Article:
# Unit Matrix is Unity of Ring of Square Matrices

## Contents

## Theorem

Let $R$ be a ring with unity whose zero is $0_R$ and whose unity is $1_R$.

Let $n \in \Z_{>0}$ be a (strictly) positive integer.

Let $\struct {\map {\mathcal M_R} n, +, \times}$ denote the ring of square matrices of order $n$ over $R$.

The unit matrix:

- $\mathbf I_n = \sqbrk a_n: a_{i j} = \delta_{i j}$

satisfies:

- $\forall \mathbf A \in \map {\mathcal M_R} n: \mathbf A \mathbf I_n = \mathbf A = \mathbf I_n \mathbf A$

That is, the identity $\mathbf I_n$ for (conventional) matrix multiplication over $\struct {\map {\mathcal M_R} n, +, \times}$ is a square matrix where every element on the diagonal is equal to $1_R$, and which is $0_R$ elsewhere.

### Lemma: Left Identity

Let $\struct {R, +, \circ}$ be a ring with unity whose zero is $0_R$ and whose unity is $1_R$.

Let $\map {\mathcal M_R} {m, n}$ be the $m \times n$ matrix space over $R$.

Let $\mathbf A \in \map {\mathcal M_R} {m, n}$.

Then $\mathbf I_m \mathbf A = \mathbf A$.

### Lemma: Right Identity

Let $\struct {R, +, \circ}$ be a ring with unity whose zero is $0_R$ and whose unity is $1_R$.

Let $\map {\mathcal M_R} {m, n}$ be the $m \times n$ matrix space over $R$.

Let $\mathbf A \in \map {\mathcal M_R} {m, n}$.

Then $\mathbf A \mathbf I_n = \mathbf A$.

## Proof

### Proof of Lemma: Left Identity

Let $\sqbrk a_{m n} \in \map {\mathcal M_R} {m, n}$.

Let $\sqbrk b_{m n} = \mathbf I_m \sqbrk a_{m n}$.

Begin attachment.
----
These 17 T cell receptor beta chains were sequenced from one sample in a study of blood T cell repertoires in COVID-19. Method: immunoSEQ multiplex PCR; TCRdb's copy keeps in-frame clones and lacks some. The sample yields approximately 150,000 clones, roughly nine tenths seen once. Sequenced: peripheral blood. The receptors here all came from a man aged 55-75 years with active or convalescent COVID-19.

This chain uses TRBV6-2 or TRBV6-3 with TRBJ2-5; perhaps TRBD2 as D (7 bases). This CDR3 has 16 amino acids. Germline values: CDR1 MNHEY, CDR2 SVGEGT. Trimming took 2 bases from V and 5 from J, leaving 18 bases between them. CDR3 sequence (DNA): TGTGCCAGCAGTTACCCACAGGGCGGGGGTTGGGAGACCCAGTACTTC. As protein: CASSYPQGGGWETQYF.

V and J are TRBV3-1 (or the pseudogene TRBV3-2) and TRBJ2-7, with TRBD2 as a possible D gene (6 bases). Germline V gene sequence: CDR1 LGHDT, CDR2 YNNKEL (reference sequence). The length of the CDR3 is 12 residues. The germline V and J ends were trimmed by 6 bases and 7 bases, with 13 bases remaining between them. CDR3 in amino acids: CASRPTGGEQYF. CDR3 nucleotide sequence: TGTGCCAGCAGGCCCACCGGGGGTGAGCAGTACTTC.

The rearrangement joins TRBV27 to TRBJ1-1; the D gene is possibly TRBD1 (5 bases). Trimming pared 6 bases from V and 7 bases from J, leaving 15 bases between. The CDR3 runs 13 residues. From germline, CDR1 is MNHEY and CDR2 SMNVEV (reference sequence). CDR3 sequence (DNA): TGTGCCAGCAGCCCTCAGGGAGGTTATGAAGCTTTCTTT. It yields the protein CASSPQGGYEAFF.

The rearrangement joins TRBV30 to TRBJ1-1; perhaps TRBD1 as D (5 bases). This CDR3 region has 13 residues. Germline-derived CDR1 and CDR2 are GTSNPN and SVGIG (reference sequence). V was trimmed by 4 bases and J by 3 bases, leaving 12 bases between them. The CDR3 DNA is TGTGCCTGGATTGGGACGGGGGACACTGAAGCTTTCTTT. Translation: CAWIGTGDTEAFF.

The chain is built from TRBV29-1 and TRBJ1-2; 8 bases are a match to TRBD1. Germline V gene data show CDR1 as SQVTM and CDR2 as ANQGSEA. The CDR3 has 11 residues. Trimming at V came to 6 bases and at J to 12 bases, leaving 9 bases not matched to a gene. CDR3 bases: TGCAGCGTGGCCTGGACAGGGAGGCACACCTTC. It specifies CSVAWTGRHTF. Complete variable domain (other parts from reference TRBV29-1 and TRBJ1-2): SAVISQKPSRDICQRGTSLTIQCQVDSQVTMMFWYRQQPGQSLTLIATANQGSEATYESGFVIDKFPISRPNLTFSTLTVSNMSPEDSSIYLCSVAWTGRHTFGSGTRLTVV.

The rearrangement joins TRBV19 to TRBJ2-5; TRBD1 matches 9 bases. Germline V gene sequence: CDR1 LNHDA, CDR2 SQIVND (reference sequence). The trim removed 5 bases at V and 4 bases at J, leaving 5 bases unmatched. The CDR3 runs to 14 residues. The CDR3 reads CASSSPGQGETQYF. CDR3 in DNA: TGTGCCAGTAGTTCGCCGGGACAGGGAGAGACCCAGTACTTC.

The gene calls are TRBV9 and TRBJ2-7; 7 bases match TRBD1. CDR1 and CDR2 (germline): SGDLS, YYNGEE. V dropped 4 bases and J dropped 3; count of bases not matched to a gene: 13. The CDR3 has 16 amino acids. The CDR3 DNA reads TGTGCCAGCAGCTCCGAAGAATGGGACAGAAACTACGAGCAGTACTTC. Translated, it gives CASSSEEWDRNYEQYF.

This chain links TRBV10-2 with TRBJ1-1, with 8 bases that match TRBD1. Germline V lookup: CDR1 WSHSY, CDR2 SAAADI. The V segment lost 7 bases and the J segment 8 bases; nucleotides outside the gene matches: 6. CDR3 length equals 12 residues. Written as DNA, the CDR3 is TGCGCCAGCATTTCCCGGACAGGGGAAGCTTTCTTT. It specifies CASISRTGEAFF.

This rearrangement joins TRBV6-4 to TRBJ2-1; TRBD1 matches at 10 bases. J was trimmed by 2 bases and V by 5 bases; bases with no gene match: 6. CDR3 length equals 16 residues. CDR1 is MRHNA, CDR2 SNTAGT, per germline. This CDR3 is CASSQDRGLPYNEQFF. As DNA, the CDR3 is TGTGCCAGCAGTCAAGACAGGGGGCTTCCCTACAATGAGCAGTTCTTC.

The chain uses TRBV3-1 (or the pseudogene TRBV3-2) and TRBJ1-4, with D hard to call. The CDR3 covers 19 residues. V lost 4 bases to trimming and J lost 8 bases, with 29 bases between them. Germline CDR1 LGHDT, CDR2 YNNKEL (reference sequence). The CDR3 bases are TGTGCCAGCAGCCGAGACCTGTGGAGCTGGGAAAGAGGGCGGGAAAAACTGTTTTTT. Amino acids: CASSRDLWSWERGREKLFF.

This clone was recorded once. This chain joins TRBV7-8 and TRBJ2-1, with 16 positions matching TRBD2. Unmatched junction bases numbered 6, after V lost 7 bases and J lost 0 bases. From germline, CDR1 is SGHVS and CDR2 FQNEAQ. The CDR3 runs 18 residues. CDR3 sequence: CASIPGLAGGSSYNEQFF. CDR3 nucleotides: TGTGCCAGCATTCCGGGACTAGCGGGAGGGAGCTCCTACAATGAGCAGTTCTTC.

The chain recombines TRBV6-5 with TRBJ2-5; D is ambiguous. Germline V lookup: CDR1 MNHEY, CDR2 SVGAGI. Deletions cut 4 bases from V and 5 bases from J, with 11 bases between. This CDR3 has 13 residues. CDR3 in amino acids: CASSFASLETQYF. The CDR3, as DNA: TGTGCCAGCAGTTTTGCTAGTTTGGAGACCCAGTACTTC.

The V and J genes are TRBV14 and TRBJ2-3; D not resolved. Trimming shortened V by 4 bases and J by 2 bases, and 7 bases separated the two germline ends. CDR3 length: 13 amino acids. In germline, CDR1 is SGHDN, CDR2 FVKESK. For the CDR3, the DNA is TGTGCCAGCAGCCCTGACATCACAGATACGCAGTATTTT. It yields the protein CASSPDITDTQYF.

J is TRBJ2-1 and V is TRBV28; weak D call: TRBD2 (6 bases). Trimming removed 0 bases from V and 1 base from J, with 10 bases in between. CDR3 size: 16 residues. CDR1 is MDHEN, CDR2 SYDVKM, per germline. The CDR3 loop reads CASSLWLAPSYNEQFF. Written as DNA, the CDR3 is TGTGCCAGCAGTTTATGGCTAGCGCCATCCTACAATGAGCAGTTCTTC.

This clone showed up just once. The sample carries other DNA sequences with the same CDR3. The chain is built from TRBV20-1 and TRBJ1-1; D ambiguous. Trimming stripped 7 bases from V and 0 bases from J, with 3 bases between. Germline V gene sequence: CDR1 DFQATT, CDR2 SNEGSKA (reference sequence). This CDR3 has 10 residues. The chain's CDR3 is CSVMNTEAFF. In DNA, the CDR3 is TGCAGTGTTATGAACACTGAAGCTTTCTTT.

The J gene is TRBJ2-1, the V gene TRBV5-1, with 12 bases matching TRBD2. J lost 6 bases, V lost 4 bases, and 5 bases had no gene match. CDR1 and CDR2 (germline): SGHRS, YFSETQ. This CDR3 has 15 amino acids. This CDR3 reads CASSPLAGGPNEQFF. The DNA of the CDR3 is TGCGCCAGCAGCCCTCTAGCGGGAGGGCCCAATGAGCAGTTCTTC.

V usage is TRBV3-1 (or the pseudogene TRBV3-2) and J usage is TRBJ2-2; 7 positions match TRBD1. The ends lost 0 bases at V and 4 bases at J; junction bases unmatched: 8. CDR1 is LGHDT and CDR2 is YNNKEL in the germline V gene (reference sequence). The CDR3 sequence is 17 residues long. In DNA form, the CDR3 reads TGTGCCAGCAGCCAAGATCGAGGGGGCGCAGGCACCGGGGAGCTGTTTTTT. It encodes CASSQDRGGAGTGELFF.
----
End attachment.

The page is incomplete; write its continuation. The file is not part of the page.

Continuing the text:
Then:

\(\displaystyle \forall i \in \closedint 1 m, j \in \closedint 1 n \ \ \) | \(\displaystyle b_{i j}\) | \(=\) | \(\displaystyle \sum_{k \mathop = 1}^m \delta_{i k} \circ a_{k j}\) | ||||||||||

\(\displaystyle \) | \(=\) | \(\displaystyle a_{i j}\) |

Thus $\sqbrk b_{m n} = \sqbrk a_{m n}$ and $\mathbf I_n$ is shown to be a left identity.

$\Box$

### Proof of Lemma: Right Identity

Let $\sqbrk a_{m n} \in \map {\mathcal M_R} {m, n}$.

Let $\sqbrk b_{m n} = \sqbrk a_{m n} \mathbf I_n$.

Then:

\(\displaystyle \forall i \in \closedint 1 m, j \in \closedint 1 n: \ \ \) | \(\displaystyle b_{i j}\) | \(=\) | \(\displaystyle \sum_{k \mathop = 1}^n a_{i k} \circ \delta_{k j}\) | ||||||||||

\(\displaystyle \) | \(=\) | \(\displaystyle a_{i j}\) |

Thus $\sqbrk b_{m n} = \sqbrk a_{m n}$ and $\mathbf I_n$ is shown to be a right identity.

Hence $\mathbf I_n$ is an identity.

That $\mathbf I_n$ is *the* identity follows from Identity is Unique.

$\blacksquare$

## Sources

- 1965: Seth Warner:
*Modern Algebra*... (previous) ... (next): $\S 29$ - 1996: John F. Humphreys:
*A Course in Group Theory*... (previous) ... (next): Chapter $1$: Definitions and Examples: Example $1.7$